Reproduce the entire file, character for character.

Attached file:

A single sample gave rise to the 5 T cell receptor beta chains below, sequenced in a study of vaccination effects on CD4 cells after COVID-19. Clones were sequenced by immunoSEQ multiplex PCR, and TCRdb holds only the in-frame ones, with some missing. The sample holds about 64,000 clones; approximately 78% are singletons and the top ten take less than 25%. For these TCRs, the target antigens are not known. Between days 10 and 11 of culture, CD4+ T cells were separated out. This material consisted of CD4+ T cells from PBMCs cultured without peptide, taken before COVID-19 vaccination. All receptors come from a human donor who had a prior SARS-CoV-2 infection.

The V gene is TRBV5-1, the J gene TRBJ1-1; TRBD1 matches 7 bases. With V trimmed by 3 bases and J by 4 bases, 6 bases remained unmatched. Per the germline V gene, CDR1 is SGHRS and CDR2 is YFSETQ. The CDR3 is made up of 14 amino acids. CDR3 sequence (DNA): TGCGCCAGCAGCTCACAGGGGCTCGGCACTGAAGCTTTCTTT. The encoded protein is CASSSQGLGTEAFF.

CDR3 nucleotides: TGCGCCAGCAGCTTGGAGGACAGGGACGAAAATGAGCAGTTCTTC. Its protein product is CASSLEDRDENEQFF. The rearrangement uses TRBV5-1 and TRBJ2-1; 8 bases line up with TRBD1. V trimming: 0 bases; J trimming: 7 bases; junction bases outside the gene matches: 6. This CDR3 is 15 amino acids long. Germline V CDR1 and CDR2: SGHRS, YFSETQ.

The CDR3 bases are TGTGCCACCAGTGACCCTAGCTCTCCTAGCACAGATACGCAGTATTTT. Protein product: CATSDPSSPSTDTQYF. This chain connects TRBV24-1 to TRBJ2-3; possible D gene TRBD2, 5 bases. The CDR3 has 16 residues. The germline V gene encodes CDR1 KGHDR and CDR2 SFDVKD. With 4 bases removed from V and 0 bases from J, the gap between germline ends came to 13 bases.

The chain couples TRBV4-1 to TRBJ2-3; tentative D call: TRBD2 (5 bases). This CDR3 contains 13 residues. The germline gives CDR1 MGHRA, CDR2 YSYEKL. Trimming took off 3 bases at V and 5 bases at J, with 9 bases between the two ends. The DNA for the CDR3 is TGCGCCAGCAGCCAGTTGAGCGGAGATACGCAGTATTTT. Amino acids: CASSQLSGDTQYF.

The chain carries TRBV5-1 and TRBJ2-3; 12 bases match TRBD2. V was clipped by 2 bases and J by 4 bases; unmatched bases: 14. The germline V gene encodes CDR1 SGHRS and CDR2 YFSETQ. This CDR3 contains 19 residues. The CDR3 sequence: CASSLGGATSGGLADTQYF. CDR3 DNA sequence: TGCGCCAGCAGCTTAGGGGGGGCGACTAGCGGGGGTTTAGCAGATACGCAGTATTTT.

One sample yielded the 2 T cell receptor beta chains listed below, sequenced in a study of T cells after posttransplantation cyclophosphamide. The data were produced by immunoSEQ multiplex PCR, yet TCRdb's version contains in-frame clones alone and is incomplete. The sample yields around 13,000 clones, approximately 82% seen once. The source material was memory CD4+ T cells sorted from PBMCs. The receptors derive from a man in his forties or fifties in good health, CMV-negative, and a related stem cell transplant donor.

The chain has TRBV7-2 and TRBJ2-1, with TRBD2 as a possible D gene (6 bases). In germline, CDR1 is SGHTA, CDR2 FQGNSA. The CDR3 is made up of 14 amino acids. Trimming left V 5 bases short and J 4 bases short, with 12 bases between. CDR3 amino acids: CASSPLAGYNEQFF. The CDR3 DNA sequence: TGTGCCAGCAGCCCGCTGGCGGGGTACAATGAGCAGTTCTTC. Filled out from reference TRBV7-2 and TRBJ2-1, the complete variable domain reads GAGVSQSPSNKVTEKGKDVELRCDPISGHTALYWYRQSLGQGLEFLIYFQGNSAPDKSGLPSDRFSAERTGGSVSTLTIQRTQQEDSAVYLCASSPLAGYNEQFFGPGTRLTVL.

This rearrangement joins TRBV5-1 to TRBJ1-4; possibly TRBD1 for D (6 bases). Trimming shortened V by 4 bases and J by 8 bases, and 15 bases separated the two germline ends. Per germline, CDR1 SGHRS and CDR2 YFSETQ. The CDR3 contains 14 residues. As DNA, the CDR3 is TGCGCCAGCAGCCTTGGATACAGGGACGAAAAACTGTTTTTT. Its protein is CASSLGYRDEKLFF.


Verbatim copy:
A single sample gave rise to the 5 T cell receptor beta chains below, sequenced in a study of vaccination effects on CD4 cells after COVID-19. Clones were sequenced by immunoSEQ multiplex PCR, and TCRdb holds only the in-frame ones, with some missing. The sample holds about 64,000 clones; approximately 78% are singletons and the top ten take less than 25%. For these TCRs, the target antigens are not known. Between days 10 and 11 of culture, CD4+ T cells were separated out. This material consisted of CD4+ T cells from PBMCs cultured without peptide, taken before COVID-19 vaccination. All receptors come from a human donor who had a prior SARS-CoV-2 infection.

The V gene is TRBV5-1, the J gene TRBJ1-1; TRBD1 matches 7 bases. With V trimmed by 3 bases and J by 4 bases, 6 bases remained unmatched. Per the germline V gene, CDR1 is SGHRS and CDR2 is YFSETQ. The CDR3 is made up of 14 amino acids. CDR3 sequence (DNA): TGCGCCAGCAGCTCACAGGGGCTCGGCACTGAAGCTTTCTTT. The encoded protein is CASSSQGLGTEAFF.

CDR3 nucleotides: TGCGCCAGCAGCTTGGAGGACAGGGACGAAAATGAGCAGTTCTTC. Its protein product is CASSLEDRDENEQFF. The rearrangement uses TRBV5-1 and TRBJ2-1; 8 bases line up with TRBD1. V trimming: 0 bases; J trimming: 7 bases; junction bases outside the gene matches: 6. This CDR3 is 15 amino acids long. Germline V CDR1 and CDR2: SGHRS, YFSETQ.

The CDR3 bases are TGTGCCACCAGTGACCCTAGCTCTCCTAGCACAGATACGCAGTATTTT. Protein product: CATSDPSSPSTDTQYF. This chain connects TRBV24-1 to TRBJ2-3; possible D gene TRBD2, 5 bases. The CDR3 has 16 residues. The germline V gene encodes CDR1 KGHDR and CDR2 SFDVKD. With 4 bases removed from V and 0 bases from J, the gap between germline ends came to 13 bases.

The chain couples TRBV4-1 to TRBJ2-3; tentative D call: TRBD2 (5 bases). This CDR3 contains 13 residues. The germline gives CDR1 MGHRA, CDR2 YSYEKL. Trimming took off 3 bases at V and 5 bases at J, with 9 bases between the two ends. The DNA for the CDR3 is TGCGCCAGCAGCCAGTTGAGCGGAGATACGCAGTATTTT. Amino acids: CASSQLSGDTQYF.

The chain carries TRBV5-1 and TRBJ2-3; 12 bases match TRBD2. V was clipped by 2 bases and J by 4 bases; unmatched bases: 14. The germline V gene encodes CDR1 SGHRS and CDR2 YFSETQ. This CDR3 contains 19 residues. The CDR3 sequence: CASSLGGATSGGLADTQYF. CDR3 DNA sequence: TGCGCCAGCAGCTTAGGGGGGGCGACTAGCGGGGGTTTAGCAGATACGCAGTATTTT.

One sample yielded the 2 T cell receptor beta chains listed below, sequenced in a study of T cells after posttransplantation cyclophosphamide. The data were produced by immunoSEQ multiplex PCR, yet TCRdb's version contains in-frame clones alone and is incomplete. The sample yields around 13,000 clones, approximately 82% seen once. The source material was memory CD4+ T cells sorted from PBMCs. The receptors derive from a man in his forties or fifties in good health, CMV-negative, and a related stem cell transplant donor.

The chain has TRBV7-2 and TRBJ2-1, with TRBD2 as a possible D gene (6 bases). In germline, CDR1 is SGHTA, CDR2 FQGNSA. The CDR3 is made up of 14 amino acids. Trimming left V 5 bases short and J 4 bases short, with 12 bases between. CDR3 amino acids: CASSPLAGYNEQFF. The CDR3 DNA sequence: TGTGCCAGCAGCCCGCTGGCGGGGTACAATGAGCAGTTCTTC. Filled out from reference TRBV7-2 and TRBJ2-1, the complete variable domain reads GAGVSQSPSNKVTEKGKDVELRCDPISGHTALYWYRQSLGQGLEFLIYFQGNSAPDKSGLPSDRFSAERTGGSVSTLTIQRTQQEDSAVYLCASSPLAGYNEQFFGPGTRLTVL.

This rearrangement joins TRBV5-1 to TRBJ1-4; possibly TRBD1 for D (6 bases). Trimming shortened V by 4 bases and J by 8 bases, and 15 bases separated the two germline ends. Per germline, CDR1 SGHRS and CDR2 YFSETQ. The CDR3 contains 14 residues. As DNA, the CDR3 is TGCGCCAGCAGCCTTGGATACAGGGACGAAAAACTGTTTTTT. Its protein is CASSLGYRDEKLFF.